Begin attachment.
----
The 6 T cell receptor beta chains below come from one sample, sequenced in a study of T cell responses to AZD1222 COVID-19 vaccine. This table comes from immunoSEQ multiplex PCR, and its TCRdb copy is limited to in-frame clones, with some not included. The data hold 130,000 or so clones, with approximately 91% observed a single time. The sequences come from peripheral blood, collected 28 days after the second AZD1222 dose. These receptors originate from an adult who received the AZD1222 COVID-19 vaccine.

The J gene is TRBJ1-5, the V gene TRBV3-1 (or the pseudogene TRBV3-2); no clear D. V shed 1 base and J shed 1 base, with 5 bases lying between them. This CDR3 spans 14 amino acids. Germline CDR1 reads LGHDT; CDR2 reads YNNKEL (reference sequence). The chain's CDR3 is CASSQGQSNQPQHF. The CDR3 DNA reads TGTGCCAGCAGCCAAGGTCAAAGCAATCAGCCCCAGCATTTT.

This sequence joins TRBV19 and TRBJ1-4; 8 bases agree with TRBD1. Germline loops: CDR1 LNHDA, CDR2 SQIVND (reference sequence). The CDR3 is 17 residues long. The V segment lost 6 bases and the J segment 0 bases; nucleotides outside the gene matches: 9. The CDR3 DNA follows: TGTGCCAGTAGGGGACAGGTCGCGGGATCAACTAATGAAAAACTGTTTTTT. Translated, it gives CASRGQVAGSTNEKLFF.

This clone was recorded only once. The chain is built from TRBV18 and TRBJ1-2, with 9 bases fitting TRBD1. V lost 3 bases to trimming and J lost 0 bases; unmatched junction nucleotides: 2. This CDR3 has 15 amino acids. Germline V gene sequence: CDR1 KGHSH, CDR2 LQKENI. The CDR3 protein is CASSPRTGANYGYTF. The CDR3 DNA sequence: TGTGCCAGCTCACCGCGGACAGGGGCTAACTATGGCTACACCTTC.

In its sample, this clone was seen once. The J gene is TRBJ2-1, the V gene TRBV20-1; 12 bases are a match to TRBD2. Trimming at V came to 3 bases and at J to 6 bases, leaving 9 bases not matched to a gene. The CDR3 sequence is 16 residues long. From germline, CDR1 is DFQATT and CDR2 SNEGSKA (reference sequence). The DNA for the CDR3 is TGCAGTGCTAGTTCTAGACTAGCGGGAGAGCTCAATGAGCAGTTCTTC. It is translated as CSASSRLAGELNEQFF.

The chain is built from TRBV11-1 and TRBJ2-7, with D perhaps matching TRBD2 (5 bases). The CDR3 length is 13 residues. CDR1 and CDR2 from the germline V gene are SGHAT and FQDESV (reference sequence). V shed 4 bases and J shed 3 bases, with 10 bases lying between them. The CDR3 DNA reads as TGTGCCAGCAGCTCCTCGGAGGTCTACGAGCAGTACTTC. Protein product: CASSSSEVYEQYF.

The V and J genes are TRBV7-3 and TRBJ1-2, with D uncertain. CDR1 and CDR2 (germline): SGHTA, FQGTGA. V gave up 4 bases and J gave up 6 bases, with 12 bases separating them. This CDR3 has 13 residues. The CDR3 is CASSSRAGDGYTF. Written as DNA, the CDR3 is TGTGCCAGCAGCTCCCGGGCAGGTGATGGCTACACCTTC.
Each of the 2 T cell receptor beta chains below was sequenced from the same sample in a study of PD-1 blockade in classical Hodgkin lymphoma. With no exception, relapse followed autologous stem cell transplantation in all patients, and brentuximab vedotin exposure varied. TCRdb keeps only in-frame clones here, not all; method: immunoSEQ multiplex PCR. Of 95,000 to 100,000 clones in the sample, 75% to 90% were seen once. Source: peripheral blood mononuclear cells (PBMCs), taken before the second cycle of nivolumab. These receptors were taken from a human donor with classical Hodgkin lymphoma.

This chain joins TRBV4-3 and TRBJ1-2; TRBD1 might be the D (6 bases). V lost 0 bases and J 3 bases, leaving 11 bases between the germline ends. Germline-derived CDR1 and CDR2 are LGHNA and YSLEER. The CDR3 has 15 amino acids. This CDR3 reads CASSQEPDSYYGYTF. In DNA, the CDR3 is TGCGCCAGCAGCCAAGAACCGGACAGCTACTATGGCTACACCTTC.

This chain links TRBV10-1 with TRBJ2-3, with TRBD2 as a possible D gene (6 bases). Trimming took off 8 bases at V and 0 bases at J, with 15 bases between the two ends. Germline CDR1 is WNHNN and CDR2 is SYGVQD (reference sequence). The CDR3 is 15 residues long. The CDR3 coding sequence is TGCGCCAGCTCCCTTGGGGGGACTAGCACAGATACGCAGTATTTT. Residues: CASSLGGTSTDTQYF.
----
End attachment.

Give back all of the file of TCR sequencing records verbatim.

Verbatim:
The 6 T cell receptor beta chains below come from one sample, sequenced in a study of T cell responses to AZD1222 COVID-19 vaccine. This table comes from immunoSEQ multiplex PCR, and its TCRdb copy is limited to in-frame clones, with some not included. The data hold 130,000 or so clones, with approximately 91% observed a single time. The sequences come from peripheral blood, collected 28 days after the second AZD1222 dose. These receptors originate from an adult who received the AZD1222 COVID-19 vaccine.

The J gene is TRBJ1-5, the V gene TRBV3-1 (or the pseudogene TRBV3-2); no clear D. V shed 1 base and J shed 1 base, with 5 bases lying between them. This CDR3 spans 14 amino acids. Germline CDR1 reads LGHDT; CDR2 reads YNNKEL (reference sequence). The chain's CDR3 is CASSQGQSNQPQHF. The CDR3 DNA reads TGTGCCAGCAGCCAAGGTCAAAGCAATCAGCCCCAGCATTTT.

This sequence joins TRBV19 and TRBJ1-4; 8 bases agree with TRBD1. Germline loops: CDR1 LNHDA, CDR2 SQIVND (reference sequence). The CDR3 is 17 residues long. The V segment lost 6 bases and the J segment 0 bases; nucleotides outside the gene matches: 9. The CDR3 DNA follows: TGTGCCAGTAGGGGACAGGTCGCGGGATCAACTAATGAAAAACTGTTTTTT. Translated, it gives CASRGQVAGSTNEKLFF.

This clone was recorded only once. The chain is built from TRBV18 and TRBJ1-2, with 9 bases fitting TRBD1. V lost 3 bases to trimming and J lost 0 bases; unmatched junction nucleotides: 2. This CDR3 has 15 amino acids. Germline V gene sequence: CDR1 KGHSH, CDR2 LQKENI. The CDR3 protein is CASSPRTGANYGYTF. The CDR3 DNA sequence: TGTGCCAGCTCACCGCGGACAGGGGCTAACTATGGCTACACCTTC.

In its sample, this clone was seen once. The J gene is TRBJ2-1, the V gene TRBV20-1; 12 bases are a match to TRBD2. Trimming at V came to 3 bases and at J to 6 bases, leaving 9 bases not matched to a gene. The CDR3 sequence is 16 residues long. From germline, CDR1 is DFQATT and CDR2 SNEGSKA (reference sequence). The DNA for the CDR3 is TGCAGTGCTAGTTCTAGACTAGCGGGAGAGCTCAATGAGCAGTTCTTC. It is translated as CSASSRLAGELNEQFF.

The chain is built from TRBV11-1 and TRBJ2-7, with D perhaps matching TRBD2 (5 bases). The CDR3 length is 13 residues. CDR1 and CDR2 from the germline V gene are SGHAT and FQDESV (reference sequence). V shed 4 bases and J shed 3 bases, with 10 bases lying between them. The CDR3 DNA reads as TGTGCCAGCAGCTCCTCGGAGGTCTACGAGCAGTACTTC. Protein product: CASSSSEVYEQYF.

The V and J genes are TRBV7-3 and TRBJ1-2, with D uncertain. CDR1 and CDR2 (germline): SGHTA, FQGTGA. V gave up 4 bases and J gave up 6 bases, with 12 bases separating them. This CDR3 has 13 residues. The CDR3 is CASSSRAGDGYTF. Written as DNA, the CDR3 is TGTGCCAGCAGCTCCCGGGCAGGTGATGGCTACACCTTC.
Each of the 2 T cell receptor beta chains below was sequenced from the same sample in a study of PD-1 blockade in classical Hodgkin lymphoma. With no exception, relapse followed autologous stem cell transplantation in all patients, and brentuximab vedotin exposure varied. TCRdb keeps only in-frame clones here, not all; method: immunoSEQ multiplex PCR. Of 95,000 to 100,000 clones in the sample, 75% to 90% were seen once. Source: peripheral blood mononuclear cells (PBMCs), taken before the second cycle of nivolumab. These receptors were taken from a human donor with classical Hodgkin lymphoma.

This chain joins TRBV4-3 and TRBJ1-2; TRBD1 might be the D (6 bases). V lost 0 bases and J 3 bases, leaving 11 bases between the germline ends. Germline-derived CDR1 and CDR2 are LGHNA and YSLEER. The CDR3 has 15 amino acids. This CDR3 reads CASSQEPDSYYGYTF. In DNA, the CDR3 is TGCGCCAGCAGCCAAGAACCGGACAGCTACTATGGCTACACCTTC.

This chain links TRBV10-1 with TRBJ2-3, with TRBD2 as a possible D gene (6 bases). Trimming took off 8 bases at V and 0 bases at J, with 15 bases between the two ends. Germline CDR1 is WNHNN and CDR2 is SYGVQD (reference sequence). The CDR3 is 15 residues long. The CDR3 coding sequence is TGCGCCAGCTCCCTTGGGGGGACTAGCACAGATACGCAGTATTTT. Residues: CASSLGGTSTDTQYF.